CHICAGO -- They are pithy in the right-field bleachers at Wrigley Field, but the best line during the batting practice begfest last night came from an import.
"Yeah, we're Canadian, but at least we're tolerant," shouted Chris Williamson, a teacher at a Pickering school enjoying a kind of Ferris Bueller day off.
Someone else was teaching Williamson's phys ed class at Frenchman's Bay school. He was with his dad and brother, begging for baseballs, having left Oshawa at 4 a.m. for the ritual drive to Wrigley.
They could have sat anywhere, of course, but there is a special attraction to the $28 seat that gives you access to plenty of beer and the insulating comfort of a mob from which to shout.
"We wanted the bleachers. We wanted to be bleacher bums and have the whole experience," Williamson said.
One of the beauties of baseball is that athlete and customer can interact. The heckle predates the dead-ball era and sophisticated fans, there every night, make for a relationship between player and patron.
Once in Boston, a fan asked Dwight Evans to throw a ball into the stands. It was Evans' birthday. The fans along the first row of the bleachers signed the ball and lobbed it back.
The glass ruins the possibility of that kind of interaction in hockey. The field is too far in football and basketball can be a little too close and millionaires sitting courtside generally don't heckle. This is one of the ways baseball is special.
There have been bleachers at Wrigley Field since 1937 and all of them, Willie Mays, Roberto Clemente, Jackie Robinson, Stan Musial have feigned deafness when heckled by the besotted residents beyond the outfield ivy.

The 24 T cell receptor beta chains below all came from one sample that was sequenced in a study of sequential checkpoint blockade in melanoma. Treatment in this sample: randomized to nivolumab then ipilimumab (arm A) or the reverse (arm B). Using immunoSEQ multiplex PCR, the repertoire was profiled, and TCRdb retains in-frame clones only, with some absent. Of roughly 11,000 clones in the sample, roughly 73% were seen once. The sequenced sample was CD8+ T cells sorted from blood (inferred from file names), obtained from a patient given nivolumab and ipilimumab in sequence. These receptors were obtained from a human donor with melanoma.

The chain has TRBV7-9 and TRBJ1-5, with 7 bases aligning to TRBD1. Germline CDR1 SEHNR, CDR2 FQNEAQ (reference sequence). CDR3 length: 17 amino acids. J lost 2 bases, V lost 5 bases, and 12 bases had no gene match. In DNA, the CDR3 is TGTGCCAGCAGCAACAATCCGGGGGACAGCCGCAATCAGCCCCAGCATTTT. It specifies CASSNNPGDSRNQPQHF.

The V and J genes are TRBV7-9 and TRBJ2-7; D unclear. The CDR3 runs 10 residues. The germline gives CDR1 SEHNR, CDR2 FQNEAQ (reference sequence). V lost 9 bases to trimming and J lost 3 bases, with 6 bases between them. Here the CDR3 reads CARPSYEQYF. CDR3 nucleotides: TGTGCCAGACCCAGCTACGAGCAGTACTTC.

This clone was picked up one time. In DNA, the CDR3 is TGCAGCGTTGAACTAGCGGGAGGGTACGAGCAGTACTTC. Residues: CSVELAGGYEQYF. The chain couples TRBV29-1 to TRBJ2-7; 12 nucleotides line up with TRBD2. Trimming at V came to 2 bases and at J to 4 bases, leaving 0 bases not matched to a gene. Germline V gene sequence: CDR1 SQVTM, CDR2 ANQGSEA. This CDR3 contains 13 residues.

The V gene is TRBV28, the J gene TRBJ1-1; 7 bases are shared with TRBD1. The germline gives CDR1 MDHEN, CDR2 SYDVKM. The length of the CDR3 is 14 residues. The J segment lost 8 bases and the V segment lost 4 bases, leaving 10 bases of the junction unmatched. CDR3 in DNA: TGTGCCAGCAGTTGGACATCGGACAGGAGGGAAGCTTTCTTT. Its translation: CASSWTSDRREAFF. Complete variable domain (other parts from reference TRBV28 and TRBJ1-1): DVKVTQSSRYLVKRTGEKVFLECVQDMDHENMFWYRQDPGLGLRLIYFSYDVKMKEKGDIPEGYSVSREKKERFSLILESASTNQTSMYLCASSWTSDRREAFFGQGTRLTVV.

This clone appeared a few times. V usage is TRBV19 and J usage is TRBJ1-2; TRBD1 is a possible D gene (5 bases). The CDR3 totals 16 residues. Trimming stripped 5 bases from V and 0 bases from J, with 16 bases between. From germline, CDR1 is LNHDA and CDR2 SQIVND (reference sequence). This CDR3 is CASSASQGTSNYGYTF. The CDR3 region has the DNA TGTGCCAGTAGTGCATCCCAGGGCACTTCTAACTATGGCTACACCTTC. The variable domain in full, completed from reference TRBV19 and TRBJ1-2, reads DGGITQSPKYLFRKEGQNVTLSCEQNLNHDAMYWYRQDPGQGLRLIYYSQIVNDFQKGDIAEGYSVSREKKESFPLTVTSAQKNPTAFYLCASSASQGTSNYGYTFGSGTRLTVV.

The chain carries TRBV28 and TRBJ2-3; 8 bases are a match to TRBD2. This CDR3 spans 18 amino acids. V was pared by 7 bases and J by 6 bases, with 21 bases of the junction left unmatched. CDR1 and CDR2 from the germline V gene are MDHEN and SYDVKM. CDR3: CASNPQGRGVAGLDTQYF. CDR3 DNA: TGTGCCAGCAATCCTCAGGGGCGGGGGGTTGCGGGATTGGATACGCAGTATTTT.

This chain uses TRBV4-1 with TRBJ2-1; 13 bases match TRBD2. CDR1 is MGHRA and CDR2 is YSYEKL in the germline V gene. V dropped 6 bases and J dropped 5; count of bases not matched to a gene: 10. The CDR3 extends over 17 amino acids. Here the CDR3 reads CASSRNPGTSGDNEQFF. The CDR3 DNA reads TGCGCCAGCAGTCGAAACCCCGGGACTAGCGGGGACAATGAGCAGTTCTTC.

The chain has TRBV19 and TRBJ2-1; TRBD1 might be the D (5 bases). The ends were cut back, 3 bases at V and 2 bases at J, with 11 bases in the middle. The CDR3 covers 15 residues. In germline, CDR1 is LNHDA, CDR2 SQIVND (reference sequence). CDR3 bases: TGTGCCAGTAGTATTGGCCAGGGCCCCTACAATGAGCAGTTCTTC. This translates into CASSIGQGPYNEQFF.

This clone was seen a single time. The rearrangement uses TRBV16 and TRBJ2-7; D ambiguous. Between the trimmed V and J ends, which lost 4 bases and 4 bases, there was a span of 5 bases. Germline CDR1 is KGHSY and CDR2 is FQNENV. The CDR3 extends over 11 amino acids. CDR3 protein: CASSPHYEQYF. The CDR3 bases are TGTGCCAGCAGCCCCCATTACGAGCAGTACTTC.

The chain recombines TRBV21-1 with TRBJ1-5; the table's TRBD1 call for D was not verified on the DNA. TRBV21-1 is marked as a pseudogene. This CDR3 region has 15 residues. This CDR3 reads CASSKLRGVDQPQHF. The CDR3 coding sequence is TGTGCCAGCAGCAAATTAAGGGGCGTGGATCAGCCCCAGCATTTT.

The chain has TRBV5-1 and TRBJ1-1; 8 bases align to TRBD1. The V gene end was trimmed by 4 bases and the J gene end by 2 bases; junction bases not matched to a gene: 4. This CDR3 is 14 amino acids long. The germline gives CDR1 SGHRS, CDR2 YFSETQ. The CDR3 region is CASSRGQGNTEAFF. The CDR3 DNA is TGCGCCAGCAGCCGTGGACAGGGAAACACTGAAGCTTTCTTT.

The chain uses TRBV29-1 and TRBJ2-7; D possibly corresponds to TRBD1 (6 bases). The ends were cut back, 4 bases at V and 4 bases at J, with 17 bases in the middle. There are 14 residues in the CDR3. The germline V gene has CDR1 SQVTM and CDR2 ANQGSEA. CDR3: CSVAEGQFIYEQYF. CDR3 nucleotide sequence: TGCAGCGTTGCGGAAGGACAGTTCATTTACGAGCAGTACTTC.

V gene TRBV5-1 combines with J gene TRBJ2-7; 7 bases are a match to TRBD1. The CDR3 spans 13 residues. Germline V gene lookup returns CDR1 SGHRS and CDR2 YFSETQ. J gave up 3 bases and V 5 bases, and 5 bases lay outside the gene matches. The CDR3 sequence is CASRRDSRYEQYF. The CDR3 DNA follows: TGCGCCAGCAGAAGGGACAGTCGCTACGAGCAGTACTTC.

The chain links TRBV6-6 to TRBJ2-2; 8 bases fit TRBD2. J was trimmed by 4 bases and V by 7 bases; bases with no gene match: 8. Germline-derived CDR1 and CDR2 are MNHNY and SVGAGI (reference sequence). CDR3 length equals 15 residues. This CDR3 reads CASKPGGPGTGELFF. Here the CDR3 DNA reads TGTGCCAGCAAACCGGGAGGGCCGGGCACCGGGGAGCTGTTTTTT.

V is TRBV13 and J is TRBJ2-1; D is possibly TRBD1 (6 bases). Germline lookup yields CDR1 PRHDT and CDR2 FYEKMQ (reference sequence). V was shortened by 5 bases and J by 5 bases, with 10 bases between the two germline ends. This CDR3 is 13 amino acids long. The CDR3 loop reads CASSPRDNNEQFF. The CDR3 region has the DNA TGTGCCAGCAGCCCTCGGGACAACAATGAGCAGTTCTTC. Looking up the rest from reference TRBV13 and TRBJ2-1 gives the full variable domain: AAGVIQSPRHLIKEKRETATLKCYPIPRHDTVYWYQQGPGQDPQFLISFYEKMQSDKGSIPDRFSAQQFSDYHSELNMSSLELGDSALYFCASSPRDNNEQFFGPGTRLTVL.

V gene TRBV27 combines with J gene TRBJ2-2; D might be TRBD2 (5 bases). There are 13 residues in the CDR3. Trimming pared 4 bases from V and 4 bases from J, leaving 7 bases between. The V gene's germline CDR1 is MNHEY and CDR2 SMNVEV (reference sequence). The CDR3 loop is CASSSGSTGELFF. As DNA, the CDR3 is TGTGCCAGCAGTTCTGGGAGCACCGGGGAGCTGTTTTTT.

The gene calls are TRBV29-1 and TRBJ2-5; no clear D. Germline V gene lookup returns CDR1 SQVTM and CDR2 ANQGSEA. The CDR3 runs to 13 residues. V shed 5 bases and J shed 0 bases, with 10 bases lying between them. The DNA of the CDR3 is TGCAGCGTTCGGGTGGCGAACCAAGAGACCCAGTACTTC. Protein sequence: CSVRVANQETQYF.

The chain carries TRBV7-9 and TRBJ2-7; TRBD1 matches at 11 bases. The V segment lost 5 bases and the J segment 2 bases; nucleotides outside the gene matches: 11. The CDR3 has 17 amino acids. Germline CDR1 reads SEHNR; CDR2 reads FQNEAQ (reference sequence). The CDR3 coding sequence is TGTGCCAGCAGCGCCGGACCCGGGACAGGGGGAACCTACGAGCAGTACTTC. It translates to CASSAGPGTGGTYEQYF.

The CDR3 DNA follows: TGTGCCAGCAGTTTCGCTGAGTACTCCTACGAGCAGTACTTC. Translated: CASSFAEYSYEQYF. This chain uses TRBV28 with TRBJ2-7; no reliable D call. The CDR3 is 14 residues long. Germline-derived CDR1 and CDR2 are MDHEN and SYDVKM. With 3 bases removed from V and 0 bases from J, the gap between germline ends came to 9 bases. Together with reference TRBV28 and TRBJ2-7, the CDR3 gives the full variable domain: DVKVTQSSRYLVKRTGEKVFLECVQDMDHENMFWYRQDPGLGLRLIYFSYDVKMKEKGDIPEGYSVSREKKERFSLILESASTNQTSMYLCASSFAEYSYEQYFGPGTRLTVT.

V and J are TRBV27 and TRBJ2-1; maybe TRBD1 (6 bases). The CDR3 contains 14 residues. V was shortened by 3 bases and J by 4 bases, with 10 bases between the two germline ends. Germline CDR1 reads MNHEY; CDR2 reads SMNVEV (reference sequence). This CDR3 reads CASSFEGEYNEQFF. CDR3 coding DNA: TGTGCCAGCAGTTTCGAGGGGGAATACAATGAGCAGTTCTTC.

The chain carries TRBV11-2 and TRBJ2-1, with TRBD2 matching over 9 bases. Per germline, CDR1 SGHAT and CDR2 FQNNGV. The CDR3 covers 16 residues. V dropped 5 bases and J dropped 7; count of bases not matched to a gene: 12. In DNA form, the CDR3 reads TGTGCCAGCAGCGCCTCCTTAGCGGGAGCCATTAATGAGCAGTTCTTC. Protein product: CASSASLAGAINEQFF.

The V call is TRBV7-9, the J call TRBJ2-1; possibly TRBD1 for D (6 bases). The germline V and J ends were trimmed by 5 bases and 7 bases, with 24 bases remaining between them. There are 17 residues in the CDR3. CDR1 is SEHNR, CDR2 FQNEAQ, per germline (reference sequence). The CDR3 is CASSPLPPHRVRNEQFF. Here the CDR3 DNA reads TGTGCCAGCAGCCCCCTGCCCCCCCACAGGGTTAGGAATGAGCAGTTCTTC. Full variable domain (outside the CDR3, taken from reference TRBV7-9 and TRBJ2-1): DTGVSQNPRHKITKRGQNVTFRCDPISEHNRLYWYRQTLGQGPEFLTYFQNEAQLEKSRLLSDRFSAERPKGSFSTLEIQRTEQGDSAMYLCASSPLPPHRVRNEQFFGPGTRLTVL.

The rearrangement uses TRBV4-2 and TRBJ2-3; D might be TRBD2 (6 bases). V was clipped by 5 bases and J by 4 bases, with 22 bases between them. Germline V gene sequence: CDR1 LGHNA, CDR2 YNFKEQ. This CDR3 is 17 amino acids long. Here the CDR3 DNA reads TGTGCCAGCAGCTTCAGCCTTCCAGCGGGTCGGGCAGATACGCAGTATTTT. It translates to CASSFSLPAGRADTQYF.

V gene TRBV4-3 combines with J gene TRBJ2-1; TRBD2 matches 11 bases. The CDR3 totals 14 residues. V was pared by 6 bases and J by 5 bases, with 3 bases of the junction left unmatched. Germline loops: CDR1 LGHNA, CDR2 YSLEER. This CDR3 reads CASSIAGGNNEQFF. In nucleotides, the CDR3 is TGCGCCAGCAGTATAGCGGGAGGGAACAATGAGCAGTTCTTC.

Besides, while they comprise only 10% of the house, bleacherites get all the face time when a ball sails into their hands. Unlike most other major-league parks, the bleachers aren't the cheapest seats at Wrigley Field, sitting midway in the price chain.
It is a Wrigley hallmark that the home-run baseballs hit by opposing batters are tossed back on to the field. The only transgressors are out-of-towners who are booed for their lack of decorum should they decide to take the ball home.
Not that Williamson minded, but the myth of the clever heckler, the erudite leather lung is the only part of Wrigley Field that isn't as quaintly charming as advertised.
First, drunks usually are the loudest but they aren't charming.
Second, they're not that clever. Tolerant, maybe, but clever? Nah.
"People were yelling at me about Cal State Fullerton sucking," Blue Jays left-fielder Reed Johnson said. "Actually, they were pretty good about keeping it clean. I didn't hear anything about my mother or father or anything like that."
There had been rumours that fans circulate sheets with information about players with the most personal of information. Blue Jays centre-fielder Vernon Wells was looking forward to hearing from the best hecklers in the business.
"All I kept hearing was 'Wells, you suck. You suck.' I was looking forward to something different. I hear 'you suck' at home sometimes."
"Sometimes, people do circulate sheets on guys" said 20-year-old Phil Wallin, a right-field regular. "We appreciate it when someone does their homework. It makes for a good heckle."
Wallin is from Iowa but has spent the past four years in Chicago The left-field stands, he said, are a bit more of a drunken party than the right-field seats. He is a student here. "I look at it that I've gone to four years of college to be a better heckler."
The best heckle? "San Diego has an outfielder whose last name is Hidzu," Wallin said. "Some drunk guy stands up and yells, 'Adam eats poo.' The whole right field was chanting it."
The bleachers have the same demographic as a frat house, young white males with baseball caps. They are harmless enough, a bunch of kids looking for a good time at a ball game.
But there are no sages here. Turns out, baseball paradise is full of mortals.